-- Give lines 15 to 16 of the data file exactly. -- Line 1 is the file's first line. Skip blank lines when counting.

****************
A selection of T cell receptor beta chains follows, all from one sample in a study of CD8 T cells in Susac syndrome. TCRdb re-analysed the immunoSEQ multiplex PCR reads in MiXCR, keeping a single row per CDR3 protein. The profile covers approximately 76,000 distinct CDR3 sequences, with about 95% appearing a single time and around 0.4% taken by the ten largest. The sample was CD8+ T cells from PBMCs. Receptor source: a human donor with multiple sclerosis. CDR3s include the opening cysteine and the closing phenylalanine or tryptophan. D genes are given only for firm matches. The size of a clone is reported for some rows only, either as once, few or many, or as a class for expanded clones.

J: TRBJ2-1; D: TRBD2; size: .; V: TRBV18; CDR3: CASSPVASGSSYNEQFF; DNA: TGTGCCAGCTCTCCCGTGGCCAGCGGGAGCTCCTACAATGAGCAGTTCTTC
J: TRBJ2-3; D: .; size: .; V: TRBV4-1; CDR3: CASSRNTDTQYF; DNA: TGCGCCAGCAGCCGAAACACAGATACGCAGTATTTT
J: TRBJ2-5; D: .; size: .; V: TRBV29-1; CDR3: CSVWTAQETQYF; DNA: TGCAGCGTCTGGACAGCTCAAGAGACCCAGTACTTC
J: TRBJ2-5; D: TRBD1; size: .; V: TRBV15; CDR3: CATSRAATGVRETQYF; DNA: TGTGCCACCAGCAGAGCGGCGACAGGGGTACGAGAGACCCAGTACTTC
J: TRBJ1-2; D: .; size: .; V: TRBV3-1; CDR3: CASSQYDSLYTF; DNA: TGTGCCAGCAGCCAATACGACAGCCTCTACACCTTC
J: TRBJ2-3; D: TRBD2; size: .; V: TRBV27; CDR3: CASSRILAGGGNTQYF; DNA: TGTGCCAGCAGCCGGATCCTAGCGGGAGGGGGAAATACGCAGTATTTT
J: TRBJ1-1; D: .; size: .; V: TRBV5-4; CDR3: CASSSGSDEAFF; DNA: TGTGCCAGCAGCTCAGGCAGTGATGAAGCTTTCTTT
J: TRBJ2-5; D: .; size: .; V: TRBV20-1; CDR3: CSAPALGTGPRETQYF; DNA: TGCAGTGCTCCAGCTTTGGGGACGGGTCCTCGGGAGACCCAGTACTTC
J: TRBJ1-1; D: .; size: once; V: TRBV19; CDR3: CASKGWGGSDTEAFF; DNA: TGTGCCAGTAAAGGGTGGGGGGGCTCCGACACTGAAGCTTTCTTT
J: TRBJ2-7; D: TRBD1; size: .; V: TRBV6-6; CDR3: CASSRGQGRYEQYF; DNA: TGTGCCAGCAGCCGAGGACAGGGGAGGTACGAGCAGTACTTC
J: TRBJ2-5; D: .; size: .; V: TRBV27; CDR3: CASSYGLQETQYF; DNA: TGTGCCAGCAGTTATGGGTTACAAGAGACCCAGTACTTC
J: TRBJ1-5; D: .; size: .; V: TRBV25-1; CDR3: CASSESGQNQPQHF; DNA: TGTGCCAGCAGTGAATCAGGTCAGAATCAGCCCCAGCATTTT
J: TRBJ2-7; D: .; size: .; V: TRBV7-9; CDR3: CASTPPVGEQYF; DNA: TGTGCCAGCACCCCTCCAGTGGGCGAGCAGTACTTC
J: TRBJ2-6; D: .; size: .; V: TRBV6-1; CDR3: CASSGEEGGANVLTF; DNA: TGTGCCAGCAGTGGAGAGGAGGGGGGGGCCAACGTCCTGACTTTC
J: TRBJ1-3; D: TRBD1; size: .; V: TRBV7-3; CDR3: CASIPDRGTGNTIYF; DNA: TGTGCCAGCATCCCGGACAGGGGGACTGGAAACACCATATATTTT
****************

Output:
J: TRBJ2-6; D: .; size: .; V: TRBV6-1; CDR3: CASSGEEGGANVLTF; DNA: TGTGCCAGCAGTGGAGAGGAGGGGGGGGCCAACGTCCTGACTTTC
J: TRBJ1-3; D: TRBD1; size: .; V: TRBV7-3; CDR3: CASIPDRGTGNTIYF; DNA: TGTGCCAGCATCCCGGACAGGGGGACTGGAAACACCATATATTTT